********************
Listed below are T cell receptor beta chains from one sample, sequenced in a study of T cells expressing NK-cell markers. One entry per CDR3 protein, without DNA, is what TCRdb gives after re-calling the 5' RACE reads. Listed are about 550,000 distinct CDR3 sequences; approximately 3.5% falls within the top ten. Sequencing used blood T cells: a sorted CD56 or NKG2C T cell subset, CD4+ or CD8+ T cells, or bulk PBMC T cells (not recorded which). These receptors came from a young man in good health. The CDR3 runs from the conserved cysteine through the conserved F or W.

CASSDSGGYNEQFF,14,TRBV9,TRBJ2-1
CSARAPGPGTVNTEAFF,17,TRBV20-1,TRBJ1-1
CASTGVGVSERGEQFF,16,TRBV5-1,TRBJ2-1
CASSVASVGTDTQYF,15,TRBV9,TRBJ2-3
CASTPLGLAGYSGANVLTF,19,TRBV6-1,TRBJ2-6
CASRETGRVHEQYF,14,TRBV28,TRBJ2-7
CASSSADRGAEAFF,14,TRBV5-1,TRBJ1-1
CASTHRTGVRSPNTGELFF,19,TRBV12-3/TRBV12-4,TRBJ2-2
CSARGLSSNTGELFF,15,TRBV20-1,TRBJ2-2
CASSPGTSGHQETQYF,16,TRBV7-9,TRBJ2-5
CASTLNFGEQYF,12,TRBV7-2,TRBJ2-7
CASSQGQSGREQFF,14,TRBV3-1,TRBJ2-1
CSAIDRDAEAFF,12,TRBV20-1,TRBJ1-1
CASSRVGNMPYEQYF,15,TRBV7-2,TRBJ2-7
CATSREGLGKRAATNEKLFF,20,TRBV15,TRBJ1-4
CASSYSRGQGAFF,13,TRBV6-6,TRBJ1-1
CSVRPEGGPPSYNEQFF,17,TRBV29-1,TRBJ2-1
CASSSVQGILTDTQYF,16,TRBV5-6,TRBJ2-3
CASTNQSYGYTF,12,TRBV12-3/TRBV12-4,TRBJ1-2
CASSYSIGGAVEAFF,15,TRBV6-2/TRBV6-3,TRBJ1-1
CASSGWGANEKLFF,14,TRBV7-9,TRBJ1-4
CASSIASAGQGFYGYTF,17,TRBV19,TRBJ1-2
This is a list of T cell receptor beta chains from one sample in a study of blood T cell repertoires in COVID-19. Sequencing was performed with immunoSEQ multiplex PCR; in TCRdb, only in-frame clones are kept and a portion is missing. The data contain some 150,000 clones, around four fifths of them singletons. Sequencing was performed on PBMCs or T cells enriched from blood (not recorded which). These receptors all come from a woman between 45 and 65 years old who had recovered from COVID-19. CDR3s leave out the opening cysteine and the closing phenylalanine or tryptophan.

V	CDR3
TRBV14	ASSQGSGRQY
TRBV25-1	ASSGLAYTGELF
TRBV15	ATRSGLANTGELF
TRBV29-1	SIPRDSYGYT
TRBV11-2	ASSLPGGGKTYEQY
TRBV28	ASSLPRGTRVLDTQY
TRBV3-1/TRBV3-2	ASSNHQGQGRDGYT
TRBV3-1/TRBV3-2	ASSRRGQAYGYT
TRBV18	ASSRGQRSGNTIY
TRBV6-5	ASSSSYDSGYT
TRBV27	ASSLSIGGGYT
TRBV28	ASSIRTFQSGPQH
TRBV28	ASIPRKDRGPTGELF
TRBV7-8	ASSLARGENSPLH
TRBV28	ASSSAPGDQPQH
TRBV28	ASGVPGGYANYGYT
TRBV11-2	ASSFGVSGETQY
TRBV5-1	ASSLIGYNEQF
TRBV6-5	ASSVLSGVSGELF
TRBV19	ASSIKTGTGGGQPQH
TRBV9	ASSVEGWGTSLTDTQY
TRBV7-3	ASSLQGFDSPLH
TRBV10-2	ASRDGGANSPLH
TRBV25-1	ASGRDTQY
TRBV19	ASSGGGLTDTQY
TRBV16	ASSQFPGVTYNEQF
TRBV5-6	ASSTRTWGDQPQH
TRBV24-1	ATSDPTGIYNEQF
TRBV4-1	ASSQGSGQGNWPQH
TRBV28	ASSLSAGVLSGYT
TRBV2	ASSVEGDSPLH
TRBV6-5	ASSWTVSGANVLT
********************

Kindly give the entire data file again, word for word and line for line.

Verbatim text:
Listed below are T cell receptor beta chains from one sample, sequenced in a study of T cells expressing NK-cell markers. One entry per CDR3 protein, without DNA, is what TCRdb gives after re-calling the 5' RACE reads. Listed are about 550,000 distinct CDR3 sequences; approximately 3.5% falls within the top ten. Sequencing used blood T cells: a sorted CD56 or NKG2C T cell subset, CD4+ or CD8+ T cells, or bulk PBMC T cells (not recorded which). These receptors came from a young man in good health. The CDR3 runs from the conserved cysteine through the conserved F or W.

CASSDSGGYNEQFF,14,TRBV9,TRBJ2-1
CSARAPGPGTVNTEAFF,17,TRBV20-1,TRBJ1-1
CASTGVGVSERGEQFF,16,TRBV5-1,TRBJ2-1
CASSVASVGTDTQYF,15,TRBV9,TRBJ2-3
CASTPLGLAGYSGANVLTF,19,TRBV6-1,TRBJ2-6
CASRETGRVHEQYF,14,TRBV28,TRBJ2-7
CASSSADRGAEAFF,14,TRBV5-1,TRBJ1-1
CASTHRTGVRSPNTGELFF,19,TRBV12-3/TRBV12-4,TRBJ2-2
CSARGLSSNTGELFF,15,TRBV20-1,TRBJ2-2
CASSPGTSGHQETQYF,16,TRBV7-9,TRBJ2-5
CASTLNFGEQYF,12,TRBV7-2,TRBJ2-7
CASSQGQSGREQFF,14,TRBV3-1,TRBJ2-1
CSAIDRDAEAFF,12,TRBV20-1,TRBJ1-1
CASSRVGNMPYEQYF,15,TRBV7-2,TRBJ2-7
CATSREGLGKRAATNEKLFF,20,TRBV15,TRBJ1-4
CASSYSRGQGAFF,13,TRBV6-6,TRBJ1-1
CSVRPEGGPPSYNEQFF,17,TRBV29-1,TRBJ2-1
CASSSVQGILTDTQYF,16,TRBV5-6,TRBJ2-3
CASTNQSYGYTF,12,TRBV12-3/TRBV12-4,TRBJ1-2
CASSYSIGGAVEAFF,15,TRBV6-2/TRBV6-3,TRBJ1-1
CASSGWGANEKLFF,14,TRBV7-9,TRBJ1-4
CASSIASAGQGFYGYTF,17,TRBV19,TRBJ1-2
This is a list of T cell receptor beta chains from one sample in a study of blood T cell repertoires in COVID-19. Sequencing was performed with immunoSEQ multiplex PCR; in TCRdb, only in-frame clones are kept and a portion is missing. The data contain some 150,000 clones, around four fifths of them singletons. Sequencing was performed on PBMCs or T cells enriched from blood (not recorded which). These receptors all come from a woman between 45 and 65 years old who had recovered from COVID-19. CDR3s leave out the opening cysteine and the closing phenylalanine or tryptophan.

V	CDR3
TRBV14	ASSQGSGRQY
TRBV25-1	ASSGLAYTGELF
TRBV15	ATRSGLANTGELF
TRBV29-1	SIPRDSYGYT
TRBV11-2	ASSLPGGGKTYEQY
TRBV28	ASSLPRGTRVLDTQY
TRBV3-1/TRBV3-2	ASSNHQGQGRDGYT
TRBV3-1/TRBV3-2	ASSRRGQAYGYT
TRBV18	ASSRGQRSGNTIY
TRBV6-5	ASSSSYDSGYT
TRBV27	ASSLSIGGGYT
TRBV28	ASSIRTFQSGPQH
TRBV28	ASIPRKDRGPTGELF
TRBV7-8	ASSLARGENSPLH
TRBV28	ASSSAPGDQPQH
TRBV28	ASGVPGGYANYGYT
TRBV11-2	ASSFGVSGETQY
TRBV5-1	ASSLIGYNEQF
TRBV6-5	ASSVLSGVSGELF
TRBV19	ASSIKTGTGGGQPQH
TRBV9	ASSVEGWGTSLTDTQY
TRBV7-3	ASSLQGFDSPLH
TRBV10-2	ASRDGGANSPLH
TRBV25-1	ASGRDTQY
TRBV19	ASSGGGLTDTQY
TRBV16	ASSQFPGVTYNEQF
TRBV5-6	ASSTRTWGDQPQH
TRBV24-1	ATSDPTGIYNEQF
TRBV4-1	ASSQGSGQGNWPQH
TRBV28	ASSLSAGVLSGYT
TRBV2	ASSVEGDSPLH
TRBV6-5	ASSWTVSGANVLT